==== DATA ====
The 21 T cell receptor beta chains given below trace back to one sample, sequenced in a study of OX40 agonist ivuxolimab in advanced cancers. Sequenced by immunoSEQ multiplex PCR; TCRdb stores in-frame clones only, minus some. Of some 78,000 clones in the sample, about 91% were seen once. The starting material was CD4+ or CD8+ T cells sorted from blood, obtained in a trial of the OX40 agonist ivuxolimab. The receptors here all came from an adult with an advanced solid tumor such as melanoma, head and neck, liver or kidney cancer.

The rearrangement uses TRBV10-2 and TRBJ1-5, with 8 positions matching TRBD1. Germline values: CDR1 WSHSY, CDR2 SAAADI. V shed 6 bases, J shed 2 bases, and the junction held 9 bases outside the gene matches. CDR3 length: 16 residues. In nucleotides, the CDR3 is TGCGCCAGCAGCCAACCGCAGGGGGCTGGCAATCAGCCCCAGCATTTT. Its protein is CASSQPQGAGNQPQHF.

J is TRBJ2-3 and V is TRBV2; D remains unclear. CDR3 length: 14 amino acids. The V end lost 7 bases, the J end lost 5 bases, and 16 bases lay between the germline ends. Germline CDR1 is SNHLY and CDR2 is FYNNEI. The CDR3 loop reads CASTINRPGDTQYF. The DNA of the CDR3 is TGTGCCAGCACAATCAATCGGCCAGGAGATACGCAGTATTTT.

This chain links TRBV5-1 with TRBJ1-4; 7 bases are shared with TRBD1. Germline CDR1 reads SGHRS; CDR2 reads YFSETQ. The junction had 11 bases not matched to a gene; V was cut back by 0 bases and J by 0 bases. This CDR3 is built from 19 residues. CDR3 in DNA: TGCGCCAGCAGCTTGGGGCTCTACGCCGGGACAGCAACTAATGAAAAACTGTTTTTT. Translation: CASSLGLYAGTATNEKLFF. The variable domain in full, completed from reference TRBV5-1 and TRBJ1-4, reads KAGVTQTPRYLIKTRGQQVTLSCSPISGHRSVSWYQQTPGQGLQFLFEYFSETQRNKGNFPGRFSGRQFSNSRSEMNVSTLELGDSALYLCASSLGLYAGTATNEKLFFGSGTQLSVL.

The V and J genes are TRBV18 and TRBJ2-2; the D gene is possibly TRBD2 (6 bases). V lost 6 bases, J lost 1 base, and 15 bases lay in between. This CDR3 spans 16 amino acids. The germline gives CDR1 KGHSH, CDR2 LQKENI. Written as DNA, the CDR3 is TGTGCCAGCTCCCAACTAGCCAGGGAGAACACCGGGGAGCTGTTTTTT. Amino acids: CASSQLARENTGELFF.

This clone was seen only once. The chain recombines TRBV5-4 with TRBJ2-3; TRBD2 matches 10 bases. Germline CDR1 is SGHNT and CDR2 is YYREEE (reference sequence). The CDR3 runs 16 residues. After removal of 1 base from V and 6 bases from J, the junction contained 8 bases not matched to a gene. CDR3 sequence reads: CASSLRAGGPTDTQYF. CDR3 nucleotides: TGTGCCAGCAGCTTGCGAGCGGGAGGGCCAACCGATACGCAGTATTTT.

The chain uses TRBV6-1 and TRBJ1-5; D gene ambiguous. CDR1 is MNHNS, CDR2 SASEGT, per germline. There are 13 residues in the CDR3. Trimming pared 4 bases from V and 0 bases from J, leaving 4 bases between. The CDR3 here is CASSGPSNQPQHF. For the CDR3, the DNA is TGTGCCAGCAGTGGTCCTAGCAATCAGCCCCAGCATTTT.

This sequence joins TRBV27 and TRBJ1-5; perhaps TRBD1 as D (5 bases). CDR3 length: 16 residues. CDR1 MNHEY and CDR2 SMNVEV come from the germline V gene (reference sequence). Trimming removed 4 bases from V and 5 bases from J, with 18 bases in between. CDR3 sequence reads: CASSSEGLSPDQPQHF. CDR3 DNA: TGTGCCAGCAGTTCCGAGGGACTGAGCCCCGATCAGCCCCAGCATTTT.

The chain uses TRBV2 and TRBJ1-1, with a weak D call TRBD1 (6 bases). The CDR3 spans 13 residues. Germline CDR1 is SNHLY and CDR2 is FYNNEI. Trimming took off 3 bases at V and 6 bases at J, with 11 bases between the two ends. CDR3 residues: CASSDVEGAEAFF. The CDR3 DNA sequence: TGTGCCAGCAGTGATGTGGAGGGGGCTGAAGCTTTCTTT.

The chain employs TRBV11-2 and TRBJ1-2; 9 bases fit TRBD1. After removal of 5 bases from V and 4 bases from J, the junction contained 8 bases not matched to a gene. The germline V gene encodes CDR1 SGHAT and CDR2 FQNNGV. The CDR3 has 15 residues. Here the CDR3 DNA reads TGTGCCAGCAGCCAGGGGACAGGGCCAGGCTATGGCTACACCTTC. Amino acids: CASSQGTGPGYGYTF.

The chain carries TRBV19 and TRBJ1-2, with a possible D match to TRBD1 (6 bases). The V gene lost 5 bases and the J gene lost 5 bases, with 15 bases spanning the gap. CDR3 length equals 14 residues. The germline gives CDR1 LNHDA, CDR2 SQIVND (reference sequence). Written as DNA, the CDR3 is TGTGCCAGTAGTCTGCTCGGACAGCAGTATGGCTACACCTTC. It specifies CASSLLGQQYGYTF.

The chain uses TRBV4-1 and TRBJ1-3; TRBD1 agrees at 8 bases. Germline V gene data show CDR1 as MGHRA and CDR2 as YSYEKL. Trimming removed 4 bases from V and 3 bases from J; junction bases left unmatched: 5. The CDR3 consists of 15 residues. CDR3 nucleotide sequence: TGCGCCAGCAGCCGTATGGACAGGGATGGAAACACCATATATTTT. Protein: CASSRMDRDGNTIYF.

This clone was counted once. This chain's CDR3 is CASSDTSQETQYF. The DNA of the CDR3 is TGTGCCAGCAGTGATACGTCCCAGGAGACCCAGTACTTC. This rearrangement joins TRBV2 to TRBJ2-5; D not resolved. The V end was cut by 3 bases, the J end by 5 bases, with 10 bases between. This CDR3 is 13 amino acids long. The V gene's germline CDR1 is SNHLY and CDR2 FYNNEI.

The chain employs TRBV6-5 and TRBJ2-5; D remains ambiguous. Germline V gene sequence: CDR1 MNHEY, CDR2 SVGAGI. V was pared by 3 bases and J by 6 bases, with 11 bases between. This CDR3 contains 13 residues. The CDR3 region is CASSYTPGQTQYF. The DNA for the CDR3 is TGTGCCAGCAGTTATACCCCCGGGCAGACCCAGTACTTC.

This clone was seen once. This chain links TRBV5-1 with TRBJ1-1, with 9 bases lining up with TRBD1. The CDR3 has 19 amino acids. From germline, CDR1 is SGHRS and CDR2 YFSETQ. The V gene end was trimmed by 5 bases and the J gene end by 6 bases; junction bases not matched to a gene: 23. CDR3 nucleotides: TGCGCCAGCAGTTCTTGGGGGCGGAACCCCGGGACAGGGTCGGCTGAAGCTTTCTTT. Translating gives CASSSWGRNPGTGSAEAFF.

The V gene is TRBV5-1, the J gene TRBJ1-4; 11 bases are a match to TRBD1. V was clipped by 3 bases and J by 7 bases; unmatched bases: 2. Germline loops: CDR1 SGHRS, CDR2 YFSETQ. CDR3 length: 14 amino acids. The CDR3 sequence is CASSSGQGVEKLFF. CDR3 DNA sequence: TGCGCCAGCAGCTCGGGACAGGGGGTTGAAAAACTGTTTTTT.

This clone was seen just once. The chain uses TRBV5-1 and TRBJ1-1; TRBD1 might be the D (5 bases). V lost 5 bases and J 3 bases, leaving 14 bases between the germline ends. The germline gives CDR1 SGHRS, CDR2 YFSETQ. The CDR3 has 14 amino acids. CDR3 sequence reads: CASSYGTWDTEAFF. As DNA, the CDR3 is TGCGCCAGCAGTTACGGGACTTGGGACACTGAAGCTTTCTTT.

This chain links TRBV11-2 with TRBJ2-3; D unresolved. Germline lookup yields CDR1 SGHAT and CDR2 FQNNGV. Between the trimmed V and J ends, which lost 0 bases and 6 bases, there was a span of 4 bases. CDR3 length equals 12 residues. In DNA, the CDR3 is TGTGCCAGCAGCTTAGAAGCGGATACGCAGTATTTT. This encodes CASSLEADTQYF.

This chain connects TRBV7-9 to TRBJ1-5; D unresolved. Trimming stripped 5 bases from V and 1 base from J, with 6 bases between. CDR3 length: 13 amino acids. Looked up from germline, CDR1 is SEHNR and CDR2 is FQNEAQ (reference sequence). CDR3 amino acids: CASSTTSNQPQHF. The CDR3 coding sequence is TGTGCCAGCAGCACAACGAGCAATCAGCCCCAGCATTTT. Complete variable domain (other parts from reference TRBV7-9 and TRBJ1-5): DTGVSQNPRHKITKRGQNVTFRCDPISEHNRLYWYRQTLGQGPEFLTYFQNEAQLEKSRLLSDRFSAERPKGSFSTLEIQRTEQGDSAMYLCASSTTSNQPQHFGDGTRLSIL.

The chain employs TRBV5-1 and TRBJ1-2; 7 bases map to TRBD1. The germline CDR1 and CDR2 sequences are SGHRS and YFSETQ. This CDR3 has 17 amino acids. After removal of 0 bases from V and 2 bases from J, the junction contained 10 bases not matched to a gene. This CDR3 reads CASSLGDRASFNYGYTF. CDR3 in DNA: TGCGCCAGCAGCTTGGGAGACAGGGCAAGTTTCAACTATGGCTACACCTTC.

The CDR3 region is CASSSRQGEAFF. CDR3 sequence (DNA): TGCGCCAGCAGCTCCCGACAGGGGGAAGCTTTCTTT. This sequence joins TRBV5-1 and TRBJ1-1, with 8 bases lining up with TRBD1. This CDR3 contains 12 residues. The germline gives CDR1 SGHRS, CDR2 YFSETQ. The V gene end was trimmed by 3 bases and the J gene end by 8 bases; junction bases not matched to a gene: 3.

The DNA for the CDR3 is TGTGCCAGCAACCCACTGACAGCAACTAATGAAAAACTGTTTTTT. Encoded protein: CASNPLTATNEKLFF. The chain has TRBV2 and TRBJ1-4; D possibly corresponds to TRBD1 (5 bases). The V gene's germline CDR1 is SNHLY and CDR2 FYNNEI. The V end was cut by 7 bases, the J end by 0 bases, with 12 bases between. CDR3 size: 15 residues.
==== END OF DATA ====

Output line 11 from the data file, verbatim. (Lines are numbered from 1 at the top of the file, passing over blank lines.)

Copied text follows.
The chain carries TRBV19 and TRBJ1-2, with a possible D match to TRBD1 (6 bases). The V gene lost 5 bases and the J gene lost 5 bases, with 15 bases spanning the gap. CDR3 length equals 14 residues. The germline gives CDR1 LNHDA, CDR2 SQIVND (reference sequence). Written as DNA, the CDR3 is TGTGCCAGTAGTCTGCTCGGACAGCAGTATGGCTACACCTTC. It specifies CASSLLGQQYGYTF.